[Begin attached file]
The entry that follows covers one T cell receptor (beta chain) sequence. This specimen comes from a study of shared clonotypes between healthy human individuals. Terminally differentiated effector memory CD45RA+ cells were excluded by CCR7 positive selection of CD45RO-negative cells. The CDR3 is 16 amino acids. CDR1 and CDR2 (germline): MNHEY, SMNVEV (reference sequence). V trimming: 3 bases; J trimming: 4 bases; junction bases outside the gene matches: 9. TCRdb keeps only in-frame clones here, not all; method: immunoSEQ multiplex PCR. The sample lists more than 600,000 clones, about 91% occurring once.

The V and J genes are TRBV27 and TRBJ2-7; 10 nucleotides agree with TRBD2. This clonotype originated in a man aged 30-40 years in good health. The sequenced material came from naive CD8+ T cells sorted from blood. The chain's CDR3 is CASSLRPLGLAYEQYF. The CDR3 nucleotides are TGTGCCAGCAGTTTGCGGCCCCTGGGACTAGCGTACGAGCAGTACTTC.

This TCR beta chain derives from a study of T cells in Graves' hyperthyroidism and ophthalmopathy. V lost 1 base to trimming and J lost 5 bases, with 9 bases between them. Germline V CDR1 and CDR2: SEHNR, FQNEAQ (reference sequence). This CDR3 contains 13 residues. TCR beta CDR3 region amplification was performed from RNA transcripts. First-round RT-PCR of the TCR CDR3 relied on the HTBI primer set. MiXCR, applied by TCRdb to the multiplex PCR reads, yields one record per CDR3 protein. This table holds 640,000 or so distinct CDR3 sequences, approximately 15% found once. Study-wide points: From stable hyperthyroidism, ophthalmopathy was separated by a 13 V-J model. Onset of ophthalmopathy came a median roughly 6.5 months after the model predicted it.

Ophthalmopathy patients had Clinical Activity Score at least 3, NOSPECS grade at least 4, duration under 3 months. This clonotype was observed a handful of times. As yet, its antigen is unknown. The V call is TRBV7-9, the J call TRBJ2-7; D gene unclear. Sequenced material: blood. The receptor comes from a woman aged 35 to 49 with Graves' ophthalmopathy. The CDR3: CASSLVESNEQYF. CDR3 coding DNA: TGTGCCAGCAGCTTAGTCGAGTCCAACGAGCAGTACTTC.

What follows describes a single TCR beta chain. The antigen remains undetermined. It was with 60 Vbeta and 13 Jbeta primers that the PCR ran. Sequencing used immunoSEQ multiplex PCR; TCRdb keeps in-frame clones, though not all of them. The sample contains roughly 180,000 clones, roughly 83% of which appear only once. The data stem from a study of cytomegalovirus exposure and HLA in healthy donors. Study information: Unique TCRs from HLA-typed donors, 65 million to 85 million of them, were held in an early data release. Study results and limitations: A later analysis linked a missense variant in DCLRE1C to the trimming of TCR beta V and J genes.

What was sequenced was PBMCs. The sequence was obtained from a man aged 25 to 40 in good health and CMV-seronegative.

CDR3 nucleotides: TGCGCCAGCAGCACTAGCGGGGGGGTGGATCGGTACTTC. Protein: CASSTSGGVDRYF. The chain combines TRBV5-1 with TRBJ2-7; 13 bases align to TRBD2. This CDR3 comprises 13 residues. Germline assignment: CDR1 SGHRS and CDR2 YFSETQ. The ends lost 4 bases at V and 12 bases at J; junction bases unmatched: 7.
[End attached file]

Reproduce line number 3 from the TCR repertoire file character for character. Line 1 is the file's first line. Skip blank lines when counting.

This TCR beta chain derives from a study of T cells in Graves' hyperthyroidism and ophthalmopathy. V lost 1 base to trimming and J lost 5 bases, with 9 bases between them. Germline V CDR1 and CDR2: SEHNR, FQNEAQ (reference sequence). This CDR3 contains 13 residues. TCR beta CDR3 region amplification was performed from RNA transcripts. First-round RT-PCR of the TCR CDR3 relied on the HTBI primer set. MiXCR, applied by TCRdb to the multiplex PCR reads, yields one record per CDR3 protein. This table holds 640,000 or so distinct CDR3 sequences, approximately 15% found once. Study-wide points: From stable hyperthyroidism, ophthalmopathy was separated by a 13 V-J model. Onset of ophthalmopathy came a median roughly 6.5 months after the model predicted it.